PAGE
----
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Case study of nutritional biochemistry (with clinical implications) - Essay Example

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Case study of nutritional biochemistry (with clinical implications)

Because of its importance, an understanding of the processes by which organisms use up other biological products as source of energy is vital in the comprehension of the other processes that depend on it. This writing focuses on one of the conditions that adversely affect digestion, chronic pancreatitis. A case is discussed to better discuss the aspects of the disease, such as the pathophysiology and treatment. Anatomy and Physiology of Gastrointestinal Tract Upon eating, the teeth and tongue mechanically degrades the food, while the salivary amylase breaks down some of the carbohydrates into its smaller components. The bolus then passes the esophagus, which undergo peristaltic movement to allow the bolus to reach the stomach. The organ contains pepsinogen-secreting chief cells and acid-secreting parietal cells, making it the most suitable area for protein digestion. After 40 minutes to a few hours, the stomach will release chyme into the small intestine, where the ultimate degradation of food occurs. The pancreas produces carbohydrate-, protein-, and lipid-catabolizing enzymes. Similar to pepsin, these enzymes are stored in the gallbladder as deactivated proenzymes, together with emulsifying agents from the liver that allow the inherently insoluble fats and lipids to be exposed to the appropriate enzymes. The gallbladder releases this solution into the proximal part (duodenum) of the small intestine through the common bile duct. Upon release to the intestine, these proenzymes are converted to their respective active forms. Absorption of nutrients, water and minerals happens in the large intestine, which, in effect, produces the normally solidified stools that are released through the anus. Modulation of entry and exit of food from one organ to the next is possible through the sphincters that guard the openings of these organs (Campbell and Reece, 2002). Biochemical Processes in Digestion 1. The components of food Food is basically made up of three biomolecules, carbohydrates, proteins, and fats. Because the energy from carbohydrates is the most readily usable compared to those of the other two, it should be the most abundant component of every meal. Proteins, on the other hand, provide the building blocks of the endogenous proteins such as enzymes, transporters and messengers. Similarly, fats provide the building blocks for fat-based cellular components such as the cell and nuclear membranes and transporting micelles. Aside from that, fats are also significant sources of energy, as it contains the most amount of calories per weight (Campbell and Reece, 2002). 2. Enzymes in the gut The body has masterfully adapted to these differences among biomolecules. Amylase is already present in the oral cavity so that the calories in carbohydrates can be readily used for energy. As for proteins, food is kept long in the stomach so that even the most complicated structures are degraded by pepsin. Because the gut wall is made up of proteins as well, they should be protected from the activity of the proteinase. That is why the enzyme is initially available as a proenzyme, which is only activated by exposure to low pH levels. Fats, on the other hand, are inherently insoluble to the aqueous solution it is exposed to in the gut. For this reason, the emulsifying bile is produced by the liver (Koeppen and Stanton, 2010). As can be seen, the gut, pancreas and liver play equally important roles in the proper degradation of food. Digestion thus has multiple regulatory points by which the process can be modulated, dependent on the food taken in. As well, problems arising from one organ can significantly affect the whole digestion process. 3. Absorption and excretion After all the biomolecules have been ...Show more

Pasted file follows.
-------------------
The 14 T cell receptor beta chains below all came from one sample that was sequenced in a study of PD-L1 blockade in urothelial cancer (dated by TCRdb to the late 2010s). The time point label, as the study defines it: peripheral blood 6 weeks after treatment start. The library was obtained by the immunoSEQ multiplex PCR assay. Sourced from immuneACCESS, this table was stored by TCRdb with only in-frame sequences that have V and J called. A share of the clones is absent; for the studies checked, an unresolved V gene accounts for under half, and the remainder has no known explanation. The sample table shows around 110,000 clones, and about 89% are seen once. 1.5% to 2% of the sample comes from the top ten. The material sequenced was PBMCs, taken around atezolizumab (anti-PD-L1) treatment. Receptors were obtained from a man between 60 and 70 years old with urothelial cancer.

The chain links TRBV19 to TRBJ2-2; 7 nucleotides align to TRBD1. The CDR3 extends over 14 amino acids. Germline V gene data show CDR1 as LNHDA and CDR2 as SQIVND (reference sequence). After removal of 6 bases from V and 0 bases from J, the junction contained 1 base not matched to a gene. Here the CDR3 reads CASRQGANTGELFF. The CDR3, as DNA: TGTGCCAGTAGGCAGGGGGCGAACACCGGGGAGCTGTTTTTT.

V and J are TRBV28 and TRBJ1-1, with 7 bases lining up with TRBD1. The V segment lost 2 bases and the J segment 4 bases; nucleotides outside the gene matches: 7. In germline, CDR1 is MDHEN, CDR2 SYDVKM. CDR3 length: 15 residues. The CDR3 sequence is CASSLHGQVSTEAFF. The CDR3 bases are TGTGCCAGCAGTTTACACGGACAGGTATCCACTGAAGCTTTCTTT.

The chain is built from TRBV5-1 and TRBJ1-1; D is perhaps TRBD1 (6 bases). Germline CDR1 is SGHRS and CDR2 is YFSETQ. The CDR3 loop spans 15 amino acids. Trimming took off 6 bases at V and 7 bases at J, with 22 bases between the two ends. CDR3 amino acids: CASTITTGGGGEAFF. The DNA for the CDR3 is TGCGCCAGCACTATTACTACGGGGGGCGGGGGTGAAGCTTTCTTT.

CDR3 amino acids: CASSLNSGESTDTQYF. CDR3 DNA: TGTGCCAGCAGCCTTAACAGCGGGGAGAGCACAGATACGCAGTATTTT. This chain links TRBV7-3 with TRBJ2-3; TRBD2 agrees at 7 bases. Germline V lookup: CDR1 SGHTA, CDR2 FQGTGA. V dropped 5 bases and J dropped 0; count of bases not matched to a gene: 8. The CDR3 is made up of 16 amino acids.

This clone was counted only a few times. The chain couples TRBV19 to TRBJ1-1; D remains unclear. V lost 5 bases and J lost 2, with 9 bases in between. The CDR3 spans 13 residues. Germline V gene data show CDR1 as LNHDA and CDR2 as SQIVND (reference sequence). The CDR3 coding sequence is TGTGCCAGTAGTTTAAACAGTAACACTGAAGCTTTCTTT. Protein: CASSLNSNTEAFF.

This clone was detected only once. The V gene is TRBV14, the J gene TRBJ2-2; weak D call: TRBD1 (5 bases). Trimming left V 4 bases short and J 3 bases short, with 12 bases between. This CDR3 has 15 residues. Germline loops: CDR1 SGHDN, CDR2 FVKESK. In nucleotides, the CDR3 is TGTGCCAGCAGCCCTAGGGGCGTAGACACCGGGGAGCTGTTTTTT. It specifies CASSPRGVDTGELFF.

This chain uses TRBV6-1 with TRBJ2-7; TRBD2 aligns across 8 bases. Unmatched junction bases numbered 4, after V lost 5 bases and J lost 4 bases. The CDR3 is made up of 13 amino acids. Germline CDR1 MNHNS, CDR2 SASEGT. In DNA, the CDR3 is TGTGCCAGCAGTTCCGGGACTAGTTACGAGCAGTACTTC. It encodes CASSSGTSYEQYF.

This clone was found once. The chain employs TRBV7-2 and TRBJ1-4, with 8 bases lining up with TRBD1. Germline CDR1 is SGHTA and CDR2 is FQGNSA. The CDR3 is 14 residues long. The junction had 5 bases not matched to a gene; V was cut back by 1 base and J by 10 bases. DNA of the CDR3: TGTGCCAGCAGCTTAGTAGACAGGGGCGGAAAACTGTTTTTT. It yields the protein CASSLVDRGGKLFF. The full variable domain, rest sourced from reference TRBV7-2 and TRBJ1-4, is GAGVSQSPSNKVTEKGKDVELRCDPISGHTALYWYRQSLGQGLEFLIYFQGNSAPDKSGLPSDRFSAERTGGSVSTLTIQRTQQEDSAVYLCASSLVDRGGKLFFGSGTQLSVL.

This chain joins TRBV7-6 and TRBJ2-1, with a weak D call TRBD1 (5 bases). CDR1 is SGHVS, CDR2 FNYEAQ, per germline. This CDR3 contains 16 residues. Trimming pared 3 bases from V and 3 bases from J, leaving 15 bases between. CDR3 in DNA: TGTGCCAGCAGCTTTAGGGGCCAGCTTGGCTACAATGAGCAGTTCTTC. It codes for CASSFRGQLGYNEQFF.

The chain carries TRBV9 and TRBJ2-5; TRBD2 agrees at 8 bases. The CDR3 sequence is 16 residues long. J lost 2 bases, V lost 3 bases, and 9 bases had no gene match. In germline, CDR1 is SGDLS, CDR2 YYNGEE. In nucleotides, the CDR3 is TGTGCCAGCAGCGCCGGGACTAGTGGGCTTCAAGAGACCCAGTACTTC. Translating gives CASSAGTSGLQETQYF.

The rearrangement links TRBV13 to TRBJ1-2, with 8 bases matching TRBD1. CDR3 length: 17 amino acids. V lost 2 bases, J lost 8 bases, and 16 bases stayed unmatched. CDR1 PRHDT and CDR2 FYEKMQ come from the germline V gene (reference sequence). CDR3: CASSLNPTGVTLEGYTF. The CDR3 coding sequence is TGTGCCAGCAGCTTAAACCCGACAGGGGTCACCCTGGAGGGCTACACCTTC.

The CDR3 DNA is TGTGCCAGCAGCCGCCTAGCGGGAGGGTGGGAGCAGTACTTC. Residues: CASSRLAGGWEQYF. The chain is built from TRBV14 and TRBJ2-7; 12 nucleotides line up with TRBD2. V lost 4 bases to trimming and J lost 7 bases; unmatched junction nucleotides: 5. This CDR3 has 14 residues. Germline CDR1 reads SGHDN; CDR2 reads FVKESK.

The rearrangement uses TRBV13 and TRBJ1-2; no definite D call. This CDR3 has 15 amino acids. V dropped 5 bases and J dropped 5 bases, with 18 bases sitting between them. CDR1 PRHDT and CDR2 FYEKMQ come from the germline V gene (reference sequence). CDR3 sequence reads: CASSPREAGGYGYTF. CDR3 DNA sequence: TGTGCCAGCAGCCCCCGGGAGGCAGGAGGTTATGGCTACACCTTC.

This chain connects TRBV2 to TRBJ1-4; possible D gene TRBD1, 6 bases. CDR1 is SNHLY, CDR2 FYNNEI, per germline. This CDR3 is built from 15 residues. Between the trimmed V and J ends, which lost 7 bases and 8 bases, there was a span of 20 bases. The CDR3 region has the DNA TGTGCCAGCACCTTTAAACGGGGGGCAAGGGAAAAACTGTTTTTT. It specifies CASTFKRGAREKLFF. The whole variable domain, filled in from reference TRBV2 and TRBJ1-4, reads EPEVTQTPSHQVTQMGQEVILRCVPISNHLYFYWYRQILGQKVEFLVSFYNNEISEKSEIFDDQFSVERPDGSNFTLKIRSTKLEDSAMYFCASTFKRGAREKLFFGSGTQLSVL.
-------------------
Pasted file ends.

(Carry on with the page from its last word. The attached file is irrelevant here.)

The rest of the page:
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Summary

One of the main identifying characteristics of heterotrophs is the ability make use of other living things, which are made up of basically the same biomolecules: carbohydrates, proteins, fats, and nucleic acid, to power their other functions…
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